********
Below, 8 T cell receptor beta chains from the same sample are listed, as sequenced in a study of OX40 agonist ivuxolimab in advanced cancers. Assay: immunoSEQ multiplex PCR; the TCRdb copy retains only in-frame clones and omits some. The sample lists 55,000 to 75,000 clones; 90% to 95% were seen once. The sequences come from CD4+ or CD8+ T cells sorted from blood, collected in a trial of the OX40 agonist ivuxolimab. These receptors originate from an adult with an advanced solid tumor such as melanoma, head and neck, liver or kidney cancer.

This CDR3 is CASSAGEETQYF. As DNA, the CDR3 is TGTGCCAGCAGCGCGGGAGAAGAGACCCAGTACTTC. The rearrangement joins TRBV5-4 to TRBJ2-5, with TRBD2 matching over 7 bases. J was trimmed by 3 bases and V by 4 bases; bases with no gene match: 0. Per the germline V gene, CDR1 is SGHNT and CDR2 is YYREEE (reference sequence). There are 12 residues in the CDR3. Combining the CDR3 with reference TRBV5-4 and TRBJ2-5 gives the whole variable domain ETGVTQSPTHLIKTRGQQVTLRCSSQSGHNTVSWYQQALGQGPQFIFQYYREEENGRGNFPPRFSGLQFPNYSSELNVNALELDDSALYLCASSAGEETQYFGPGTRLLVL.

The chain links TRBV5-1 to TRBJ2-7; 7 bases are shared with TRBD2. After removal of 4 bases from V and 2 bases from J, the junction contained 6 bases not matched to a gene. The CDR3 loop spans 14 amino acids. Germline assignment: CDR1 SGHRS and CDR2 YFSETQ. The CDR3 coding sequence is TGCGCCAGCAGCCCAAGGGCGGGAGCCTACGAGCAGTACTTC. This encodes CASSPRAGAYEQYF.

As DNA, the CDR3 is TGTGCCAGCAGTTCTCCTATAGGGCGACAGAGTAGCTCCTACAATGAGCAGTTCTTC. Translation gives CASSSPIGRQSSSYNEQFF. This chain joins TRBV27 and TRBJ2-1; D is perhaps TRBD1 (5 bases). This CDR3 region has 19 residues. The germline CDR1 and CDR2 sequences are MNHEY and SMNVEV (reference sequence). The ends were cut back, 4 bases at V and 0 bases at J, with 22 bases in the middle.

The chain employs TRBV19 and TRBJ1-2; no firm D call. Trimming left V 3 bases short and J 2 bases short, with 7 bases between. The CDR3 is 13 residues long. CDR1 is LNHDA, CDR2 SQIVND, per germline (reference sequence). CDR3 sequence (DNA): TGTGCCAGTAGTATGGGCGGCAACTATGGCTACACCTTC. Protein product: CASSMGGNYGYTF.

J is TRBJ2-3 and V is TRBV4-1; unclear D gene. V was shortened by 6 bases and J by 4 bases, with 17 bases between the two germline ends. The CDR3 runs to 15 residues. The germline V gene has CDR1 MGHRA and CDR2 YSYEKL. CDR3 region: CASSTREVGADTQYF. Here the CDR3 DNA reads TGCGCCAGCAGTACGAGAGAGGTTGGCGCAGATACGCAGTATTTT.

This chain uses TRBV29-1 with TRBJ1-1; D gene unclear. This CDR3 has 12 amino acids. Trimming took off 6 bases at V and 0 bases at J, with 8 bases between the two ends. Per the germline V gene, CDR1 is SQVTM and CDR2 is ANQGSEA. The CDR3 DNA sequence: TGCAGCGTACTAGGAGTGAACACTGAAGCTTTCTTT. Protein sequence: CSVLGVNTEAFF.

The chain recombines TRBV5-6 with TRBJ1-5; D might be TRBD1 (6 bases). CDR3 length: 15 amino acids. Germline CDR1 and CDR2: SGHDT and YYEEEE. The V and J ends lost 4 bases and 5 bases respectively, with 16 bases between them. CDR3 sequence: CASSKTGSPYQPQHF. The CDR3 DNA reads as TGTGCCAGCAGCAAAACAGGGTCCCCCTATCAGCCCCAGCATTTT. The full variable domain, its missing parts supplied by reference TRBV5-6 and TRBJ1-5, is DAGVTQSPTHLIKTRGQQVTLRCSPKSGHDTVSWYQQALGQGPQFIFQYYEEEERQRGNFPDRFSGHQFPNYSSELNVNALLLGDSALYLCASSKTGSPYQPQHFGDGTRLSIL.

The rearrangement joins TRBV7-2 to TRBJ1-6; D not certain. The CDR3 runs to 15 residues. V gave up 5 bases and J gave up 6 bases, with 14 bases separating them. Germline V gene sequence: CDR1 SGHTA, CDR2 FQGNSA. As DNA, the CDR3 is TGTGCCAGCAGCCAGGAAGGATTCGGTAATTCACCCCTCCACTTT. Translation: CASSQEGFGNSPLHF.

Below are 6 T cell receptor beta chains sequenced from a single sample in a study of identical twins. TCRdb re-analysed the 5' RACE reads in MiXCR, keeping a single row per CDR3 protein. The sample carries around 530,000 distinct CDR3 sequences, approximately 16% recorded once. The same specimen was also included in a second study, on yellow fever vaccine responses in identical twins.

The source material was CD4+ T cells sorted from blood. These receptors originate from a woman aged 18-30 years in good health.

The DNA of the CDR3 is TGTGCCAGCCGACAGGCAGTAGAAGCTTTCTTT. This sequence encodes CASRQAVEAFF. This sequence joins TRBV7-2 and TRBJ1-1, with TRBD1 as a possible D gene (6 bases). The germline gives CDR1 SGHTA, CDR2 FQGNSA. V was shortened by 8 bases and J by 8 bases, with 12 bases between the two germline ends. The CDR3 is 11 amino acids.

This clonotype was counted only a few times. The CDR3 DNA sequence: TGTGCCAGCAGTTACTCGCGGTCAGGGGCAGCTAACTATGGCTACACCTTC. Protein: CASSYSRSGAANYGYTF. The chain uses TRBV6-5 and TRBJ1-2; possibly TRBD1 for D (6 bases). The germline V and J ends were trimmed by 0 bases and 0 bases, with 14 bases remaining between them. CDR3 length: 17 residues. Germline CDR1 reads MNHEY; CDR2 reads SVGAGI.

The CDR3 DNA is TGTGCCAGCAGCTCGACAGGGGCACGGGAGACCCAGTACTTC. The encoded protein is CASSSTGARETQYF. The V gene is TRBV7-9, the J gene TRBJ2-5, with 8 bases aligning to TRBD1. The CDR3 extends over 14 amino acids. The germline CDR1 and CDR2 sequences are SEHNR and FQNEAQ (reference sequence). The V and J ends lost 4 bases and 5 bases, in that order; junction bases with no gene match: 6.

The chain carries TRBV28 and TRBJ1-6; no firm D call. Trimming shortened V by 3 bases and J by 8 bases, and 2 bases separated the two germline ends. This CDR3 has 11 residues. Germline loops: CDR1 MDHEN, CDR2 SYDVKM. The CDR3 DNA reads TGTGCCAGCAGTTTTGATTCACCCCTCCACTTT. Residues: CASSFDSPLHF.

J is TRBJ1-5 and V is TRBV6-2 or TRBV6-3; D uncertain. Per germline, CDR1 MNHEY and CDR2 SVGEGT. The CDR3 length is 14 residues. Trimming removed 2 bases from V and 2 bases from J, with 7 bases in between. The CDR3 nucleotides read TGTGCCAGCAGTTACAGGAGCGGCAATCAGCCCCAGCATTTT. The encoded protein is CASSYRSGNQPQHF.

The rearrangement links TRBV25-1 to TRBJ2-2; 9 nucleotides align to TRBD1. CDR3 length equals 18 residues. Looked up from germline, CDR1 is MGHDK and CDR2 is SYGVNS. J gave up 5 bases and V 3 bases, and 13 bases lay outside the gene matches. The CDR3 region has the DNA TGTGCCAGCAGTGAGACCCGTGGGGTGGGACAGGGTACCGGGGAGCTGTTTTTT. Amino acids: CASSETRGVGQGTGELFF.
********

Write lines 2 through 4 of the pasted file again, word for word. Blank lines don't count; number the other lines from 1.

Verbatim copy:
This CDR3 is CASSAGEETQYF. As DNA, the CDR3 is TGTGCCAGCAGCGCGGGAGAAGAGACCCAGTACTTC. The rearrangement joins TRBV5-4 to TRBJ2-5, with TRBD2 matching over 7 bases. J was trimmed by 3 bases and V by 4 bases; bases with no gene match: 0. Per the germline V gene, CDR1 is SGHNT and CDR2 is YYREEE (reference sequence). There are 12 residues in the CDR3. Combining the CDR3 with reference TRBV5-4 and TRBJ2-5 gives the whole variable domain ETGVTQSPTHLIKTRGQQVTLRCSSQSGHNTVSWYQQALGQGPQFIFQYYREEENGRGNFPPRFSGLQFPNYSSELNVNALELDDSALYLCASSAGEETQYFGPGTRLLVL.

The chain links TRBV5-1 to TRBJ2-7; 7 bases are shared with TRBD2. After removal of 4 bases from V and 2 bases from J, the junction contained 6 bases not matched to a gene. The CDR3 loop spans 14 amino acids. Germline assignment: CDR1 SGHRS and CDR2 YFSETQ. The CDR3 coding sequence is TGCGCCAGCAGCCCAAGGGCGGGAGCCTACGAGCAGTACTTC. This encodes CASSPRAGAYEQYF.

As DNA, the CDR3 is TGTGCCAGCAGTTCTCCTATAGGGCGACAGAGTAGCTCCTACAATGAGCAGTTCTTC. Translation gives CASSSPIGRQSSSYNEQFF. This chain joins TRBV27 and TRBJ2-1; D is perhaps TRBD1 (5 bases). This CDR3 region has 19 residues. The germline CDR1 and CDR2 sequences are MNHEY and SMNVEV (reference sequence). The ends were cut back, 4 bases at V and 0 bases at J, with 22 bases in the middle.